I never would have anticipated that my Dover bound collection of Grieg’s Complete Lyric pieces for piano, would contain a tender morsel that hearkened back to a Spring Dance Concert presented at the New York City High School of Performing Arts. The school, known as FAME, immortalized by a long running TV series, and big screen feature, was my daily commute–I embarked on train No. 1 from W. 225th Street in the Bronx to the W. 50th Street station, landing 4 blocks north of “P.A.”
In those days, my journey was weighed down by a backpack and violin case. The extra baggage dated back to my string/piano audition. On “fiddle,” I played Mozart’s G Major violin concerto, No. 3, K.216, then sauntered over to an old tarnished Steinway grand, where I eked out Beethoven’s Sonata Pathetique, Op. 13, first movement.
Without a doubt, the string shortage, was my shoo-in for admission, and it catapulted me into a first chair position in the Second violin section–that is, until I gave up the violin, in deference to my hankerings for the piano.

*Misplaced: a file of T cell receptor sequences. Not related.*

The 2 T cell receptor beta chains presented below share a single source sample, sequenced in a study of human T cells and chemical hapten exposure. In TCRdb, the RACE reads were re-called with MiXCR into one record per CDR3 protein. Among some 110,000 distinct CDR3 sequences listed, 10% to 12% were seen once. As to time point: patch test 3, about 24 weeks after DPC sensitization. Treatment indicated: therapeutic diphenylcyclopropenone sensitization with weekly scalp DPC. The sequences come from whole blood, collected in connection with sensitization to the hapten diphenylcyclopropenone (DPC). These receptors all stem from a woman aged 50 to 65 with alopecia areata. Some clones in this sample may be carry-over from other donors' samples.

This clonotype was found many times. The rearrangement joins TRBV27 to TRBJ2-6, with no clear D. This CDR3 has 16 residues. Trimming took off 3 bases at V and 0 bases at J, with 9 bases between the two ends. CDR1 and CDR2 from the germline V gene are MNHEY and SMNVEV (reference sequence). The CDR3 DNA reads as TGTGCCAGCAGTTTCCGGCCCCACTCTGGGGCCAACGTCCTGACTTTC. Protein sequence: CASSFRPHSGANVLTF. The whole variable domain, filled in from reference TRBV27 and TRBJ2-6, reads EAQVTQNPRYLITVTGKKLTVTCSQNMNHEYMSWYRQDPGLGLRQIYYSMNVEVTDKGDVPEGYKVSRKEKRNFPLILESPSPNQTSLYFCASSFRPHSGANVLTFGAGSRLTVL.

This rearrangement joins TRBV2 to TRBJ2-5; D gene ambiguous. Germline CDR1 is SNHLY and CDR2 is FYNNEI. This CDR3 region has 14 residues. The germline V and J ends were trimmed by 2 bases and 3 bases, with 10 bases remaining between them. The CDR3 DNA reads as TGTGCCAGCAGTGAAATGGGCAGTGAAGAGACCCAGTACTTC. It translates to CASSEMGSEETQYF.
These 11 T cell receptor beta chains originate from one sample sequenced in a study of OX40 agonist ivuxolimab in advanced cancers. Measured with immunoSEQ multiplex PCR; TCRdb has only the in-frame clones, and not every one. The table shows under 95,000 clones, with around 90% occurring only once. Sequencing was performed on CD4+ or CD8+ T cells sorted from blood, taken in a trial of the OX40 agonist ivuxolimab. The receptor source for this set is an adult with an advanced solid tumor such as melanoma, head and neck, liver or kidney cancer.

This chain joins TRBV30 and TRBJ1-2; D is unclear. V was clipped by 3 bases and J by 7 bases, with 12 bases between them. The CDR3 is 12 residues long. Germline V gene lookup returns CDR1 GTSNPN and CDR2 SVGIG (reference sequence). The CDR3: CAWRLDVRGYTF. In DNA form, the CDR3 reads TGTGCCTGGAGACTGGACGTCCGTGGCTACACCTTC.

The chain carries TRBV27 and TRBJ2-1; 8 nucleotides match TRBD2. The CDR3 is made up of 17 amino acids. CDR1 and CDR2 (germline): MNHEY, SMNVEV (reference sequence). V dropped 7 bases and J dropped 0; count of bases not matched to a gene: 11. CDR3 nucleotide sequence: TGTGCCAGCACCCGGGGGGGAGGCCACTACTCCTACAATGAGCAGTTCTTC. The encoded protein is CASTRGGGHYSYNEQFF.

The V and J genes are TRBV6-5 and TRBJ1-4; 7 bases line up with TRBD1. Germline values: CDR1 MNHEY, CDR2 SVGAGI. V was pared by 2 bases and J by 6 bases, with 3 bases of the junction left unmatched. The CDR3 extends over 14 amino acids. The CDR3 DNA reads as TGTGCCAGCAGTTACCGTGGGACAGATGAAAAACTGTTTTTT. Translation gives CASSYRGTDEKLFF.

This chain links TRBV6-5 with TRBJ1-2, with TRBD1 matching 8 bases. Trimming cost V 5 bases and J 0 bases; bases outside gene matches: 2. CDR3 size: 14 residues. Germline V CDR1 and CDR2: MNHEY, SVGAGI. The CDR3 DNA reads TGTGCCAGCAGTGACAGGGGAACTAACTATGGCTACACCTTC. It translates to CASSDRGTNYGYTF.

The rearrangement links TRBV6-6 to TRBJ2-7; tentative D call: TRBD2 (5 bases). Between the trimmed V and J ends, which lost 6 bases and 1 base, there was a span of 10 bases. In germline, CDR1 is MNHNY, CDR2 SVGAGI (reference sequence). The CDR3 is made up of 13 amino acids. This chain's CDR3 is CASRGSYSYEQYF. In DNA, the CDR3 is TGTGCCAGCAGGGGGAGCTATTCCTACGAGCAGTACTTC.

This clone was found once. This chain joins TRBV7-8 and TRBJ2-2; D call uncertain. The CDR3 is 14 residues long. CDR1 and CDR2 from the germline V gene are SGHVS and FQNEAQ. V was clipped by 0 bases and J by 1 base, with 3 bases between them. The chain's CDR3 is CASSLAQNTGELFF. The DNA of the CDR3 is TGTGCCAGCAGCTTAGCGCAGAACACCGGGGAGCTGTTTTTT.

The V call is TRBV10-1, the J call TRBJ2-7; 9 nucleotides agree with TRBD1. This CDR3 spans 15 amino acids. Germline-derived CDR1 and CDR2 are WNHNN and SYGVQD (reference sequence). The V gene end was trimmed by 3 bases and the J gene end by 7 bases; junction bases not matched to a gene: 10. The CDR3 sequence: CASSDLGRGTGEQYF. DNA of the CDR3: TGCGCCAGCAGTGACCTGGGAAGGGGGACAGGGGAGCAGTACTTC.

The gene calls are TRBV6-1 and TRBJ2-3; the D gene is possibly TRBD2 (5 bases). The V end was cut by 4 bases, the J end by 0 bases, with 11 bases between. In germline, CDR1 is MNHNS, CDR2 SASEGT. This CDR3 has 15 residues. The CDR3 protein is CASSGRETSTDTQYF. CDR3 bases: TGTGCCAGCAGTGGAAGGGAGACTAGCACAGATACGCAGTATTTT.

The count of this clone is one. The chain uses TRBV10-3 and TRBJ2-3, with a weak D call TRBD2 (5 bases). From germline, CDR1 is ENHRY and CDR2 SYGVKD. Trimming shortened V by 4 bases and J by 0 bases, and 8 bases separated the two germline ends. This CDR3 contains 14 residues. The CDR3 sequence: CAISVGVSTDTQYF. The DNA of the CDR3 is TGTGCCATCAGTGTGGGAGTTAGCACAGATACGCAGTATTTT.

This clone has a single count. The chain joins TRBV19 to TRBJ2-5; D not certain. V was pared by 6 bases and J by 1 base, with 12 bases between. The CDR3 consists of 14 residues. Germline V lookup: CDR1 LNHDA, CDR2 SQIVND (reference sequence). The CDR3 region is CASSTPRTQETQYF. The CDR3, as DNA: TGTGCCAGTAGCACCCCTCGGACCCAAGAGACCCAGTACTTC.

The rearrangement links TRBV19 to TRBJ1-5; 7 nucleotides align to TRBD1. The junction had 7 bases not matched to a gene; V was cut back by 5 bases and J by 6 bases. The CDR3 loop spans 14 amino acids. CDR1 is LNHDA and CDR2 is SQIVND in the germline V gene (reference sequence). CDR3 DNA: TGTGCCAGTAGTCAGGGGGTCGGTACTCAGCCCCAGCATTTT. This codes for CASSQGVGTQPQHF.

Before long, unpracticed, I was pushed back a few rows, behind the more polished players, though still remaining part of the orchestra that performed at the yearly Concerto Concert (Music Department) and for the Spring Dance presentation.
One particular Dance event was musically riveting. It infused Grieg’s Lyric pieces (the orchestra version–from Peer Gynt). The opener was “Shepherd Boy” from Op. 54, that resonated from the pit under Julius Grossman’s baton. The music was dark, harmonically rich, with chromaticism permeating through lush swirls of sound. Then bursts of staccato pulsations interrupted lyrically poetic outpourings.
Dancers responded, with accelerated movements, taking cues from the ebb and flow of phrases.
So having recently encountered “Shepherd Boy” within my Dover collection of Grieg’s treasures, I instantly rekindled memories of a high school that no longer sits on W. 46th St.
After a destructive fire that wreaked irrevocable damage, and with the school’s eventual relocation to the Lincoln Center area as LaGuardia High. (a fusion of P.A. and the Music and Art H.S.), there remained only a plaque in memory of the “original.”
Nevertheless, the journey down memory lane inspired by Grieg’s “Shepherd Boy” is memorialized in my tutorial that embraces early learning phase practicing infused with patience, love, and self-acceptance.
First, the orchestral version: